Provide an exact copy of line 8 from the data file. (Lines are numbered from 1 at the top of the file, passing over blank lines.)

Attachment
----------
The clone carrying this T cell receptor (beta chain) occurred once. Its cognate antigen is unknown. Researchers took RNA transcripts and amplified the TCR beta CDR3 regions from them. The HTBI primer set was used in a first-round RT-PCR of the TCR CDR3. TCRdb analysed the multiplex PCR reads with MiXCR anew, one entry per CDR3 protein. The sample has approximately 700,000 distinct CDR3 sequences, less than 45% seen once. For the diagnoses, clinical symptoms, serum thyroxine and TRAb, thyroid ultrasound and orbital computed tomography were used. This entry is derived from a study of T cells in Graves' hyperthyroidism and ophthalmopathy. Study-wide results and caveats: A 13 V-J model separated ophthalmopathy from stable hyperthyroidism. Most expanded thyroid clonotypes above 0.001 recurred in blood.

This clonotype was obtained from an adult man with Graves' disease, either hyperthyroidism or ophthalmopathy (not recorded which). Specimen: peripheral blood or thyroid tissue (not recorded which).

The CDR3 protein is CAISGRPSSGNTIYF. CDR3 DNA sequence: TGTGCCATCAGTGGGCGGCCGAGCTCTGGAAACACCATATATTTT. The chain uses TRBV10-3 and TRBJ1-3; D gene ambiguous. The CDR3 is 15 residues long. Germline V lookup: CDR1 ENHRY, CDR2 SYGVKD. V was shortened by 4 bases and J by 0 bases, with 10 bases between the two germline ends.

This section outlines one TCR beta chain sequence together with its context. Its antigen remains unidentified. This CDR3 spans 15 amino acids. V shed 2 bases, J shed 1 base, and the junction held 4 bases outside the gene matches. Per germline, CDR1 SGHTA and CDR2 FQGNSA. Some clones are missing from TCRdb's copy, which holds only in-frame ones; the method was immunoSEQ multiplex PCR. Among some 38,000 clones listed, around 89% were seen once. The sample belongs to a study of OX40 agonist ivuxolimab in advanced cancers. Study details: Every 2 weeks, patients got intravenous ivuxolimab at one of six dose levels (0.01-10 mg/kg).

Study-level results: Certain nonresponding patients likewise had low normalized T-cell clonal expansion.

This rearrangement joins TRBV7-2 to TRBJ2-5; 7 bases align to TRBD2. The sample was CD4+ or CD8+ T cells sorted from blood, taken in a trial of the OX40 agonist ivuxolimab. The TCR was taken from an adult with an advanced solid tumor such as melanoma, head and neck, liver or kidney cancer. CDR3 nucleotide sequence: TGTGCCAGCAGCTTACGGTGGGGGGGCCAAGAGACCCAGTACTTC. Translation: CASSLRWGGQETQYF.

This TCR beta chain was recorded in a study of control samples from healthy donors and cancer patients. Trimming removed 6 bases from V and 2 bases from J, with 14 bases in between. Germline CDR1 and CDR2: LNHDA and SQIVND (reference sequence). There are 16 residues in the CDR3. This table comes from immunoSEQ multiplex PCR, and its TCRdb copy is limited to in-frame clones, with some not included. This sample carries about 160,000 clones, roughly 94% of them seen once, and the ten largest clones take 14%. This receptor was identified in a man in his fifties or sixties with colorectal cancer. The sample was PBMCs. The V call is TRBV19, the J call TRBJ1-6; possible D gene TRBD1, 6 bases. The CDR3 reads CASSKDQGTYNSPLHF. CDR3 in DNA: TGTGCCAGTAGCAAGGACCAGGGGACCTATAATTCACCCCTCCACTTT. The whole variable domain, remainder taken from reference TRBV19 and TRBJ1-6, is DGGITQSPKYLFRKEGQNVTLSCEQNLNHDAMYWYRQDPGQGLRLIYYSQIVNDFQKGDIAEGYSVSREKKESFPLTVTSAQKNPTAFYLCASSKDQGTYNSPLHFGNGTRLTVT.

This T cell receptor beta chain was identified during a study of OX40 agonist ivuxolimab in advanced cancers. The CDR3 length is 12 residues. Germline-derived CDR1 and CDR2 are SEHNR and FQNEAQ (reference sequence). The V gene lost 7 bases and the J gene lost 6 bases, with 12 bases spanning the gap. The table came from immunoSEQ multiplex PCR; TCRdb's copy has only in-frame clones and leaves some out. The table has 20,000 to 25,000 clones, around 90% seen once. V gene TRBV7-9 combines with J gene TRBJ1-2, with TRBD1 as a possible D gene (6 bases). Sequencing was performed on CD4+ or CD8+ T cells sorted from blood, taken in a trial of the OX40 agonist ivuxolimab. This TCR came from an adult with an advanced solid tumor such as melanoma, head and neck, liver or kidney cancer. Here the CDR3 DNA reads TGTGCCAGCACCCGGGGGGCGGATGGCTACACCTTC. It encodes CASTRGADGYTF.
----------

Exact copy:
This T cell receptor beta chain was identified during a study of OX40 agonist ivuxolimab in advanced cancers. The CDR3 length is 12 residues. Germline-derived CDR1 and CDR2 are SEHNR and FQNEAQ (reference sequence). The V gene lost 7 bases and the J gene lost 6 bases, with 12 bases spanning the gap. The table came from immunoSEQ multiplex PCR; TCRdb's copy has only in-frame clones and leaves some out. The table has 20,000 to 25,000 clones, around 90% seen once. V gene TRBV7-9 combines with J gene TRBJ1-2, with TRBD1 as a possible D gene (6 bases). Sequencing was performed on CD4+ or CD8+ T cells sorted from blood, taken in a trial of the OX40 agonist ivuxolimab. This TCR came from an adult with an advanced solid tumor such as melanoma, head and neck, liver or kidney cancer. Here the CDR3 DNA reads TGTGCCAGCACCCGGGGGGCGGATGGCTACACCTTC. It encodes CASTRGADGYTF.